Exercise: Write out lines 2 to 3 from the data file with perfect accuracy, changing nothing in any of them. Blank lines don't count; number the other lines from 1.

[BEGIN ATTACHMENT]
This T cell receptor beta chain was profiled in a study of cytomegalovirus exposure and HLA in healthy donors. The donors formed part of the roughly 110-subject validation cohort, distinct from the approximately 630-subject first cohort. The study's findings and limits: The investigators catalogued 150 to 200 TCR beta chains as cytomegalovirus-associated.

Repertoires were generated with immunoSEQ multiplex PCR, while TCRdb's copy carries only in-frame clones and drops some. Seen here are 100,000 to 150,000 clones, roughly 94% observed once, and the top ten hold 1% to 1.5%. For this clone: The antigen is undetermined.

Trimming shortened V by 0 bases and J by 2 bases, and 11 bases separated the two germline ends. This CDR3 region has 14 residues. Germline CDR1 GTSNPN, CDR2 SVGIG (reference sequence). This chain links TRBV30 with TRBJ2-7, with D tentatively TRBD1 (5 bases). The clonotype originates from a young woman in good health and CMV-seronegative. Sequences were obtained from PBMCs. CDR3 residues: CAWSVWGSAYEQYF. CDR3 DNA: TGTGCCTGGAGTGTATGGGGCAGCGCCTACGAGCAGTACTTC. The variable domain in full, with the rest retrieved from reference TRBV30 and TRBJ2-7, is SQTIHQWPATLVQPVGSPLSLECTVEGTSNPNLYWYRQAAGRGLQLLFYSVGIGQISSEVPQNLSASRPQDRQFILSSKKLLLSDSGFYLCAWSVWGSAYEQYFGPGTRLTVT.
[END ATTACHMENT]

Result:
Repertoires were generated with immunoSEQ multiplex PCR, while TCRdb's copy carries only in-frame clones and drops some. Seen here are 100,000 to 150,000 clones, roughly 94% observed once, and the top ten hold 1% to 1.5%. For this clone: The antigen is undetermined.

Trimming shortened V by 0 bases and J by 2 bases, and 11 bases separated the two germline ends. This CDR3 region has 14 residues. Germline CDR1 GTSNPN, CDR2 SVGIG (reference sequence). This chain links TRBV30 with TRBJ2-7, with D tentatively TRBD1 (5 bases). The clonotype originates from a young woman in good health and CMV-seronegative. Sequences were obtained from PBMCs. CDR3 residues: CAWSVWGSAYEQYF. CDR3 DNA: TGTGCCTGGAGTGTATGGGGCAGCGCCTACGAGCAGTACTTC. The variable domain in full, with the rest retrieved from reference TRBV30 and TRBJ2-7, is SQTIHQWPATLVQPVGSPLSLECTVEGTSNPNLYWYRQAAGRGLQLLFYSVGIGQISSEVPQNLSASRPQDRQFILSSKKLLLSDSGFYLCAWSVWGSAYEQYFGPGTRLTVT.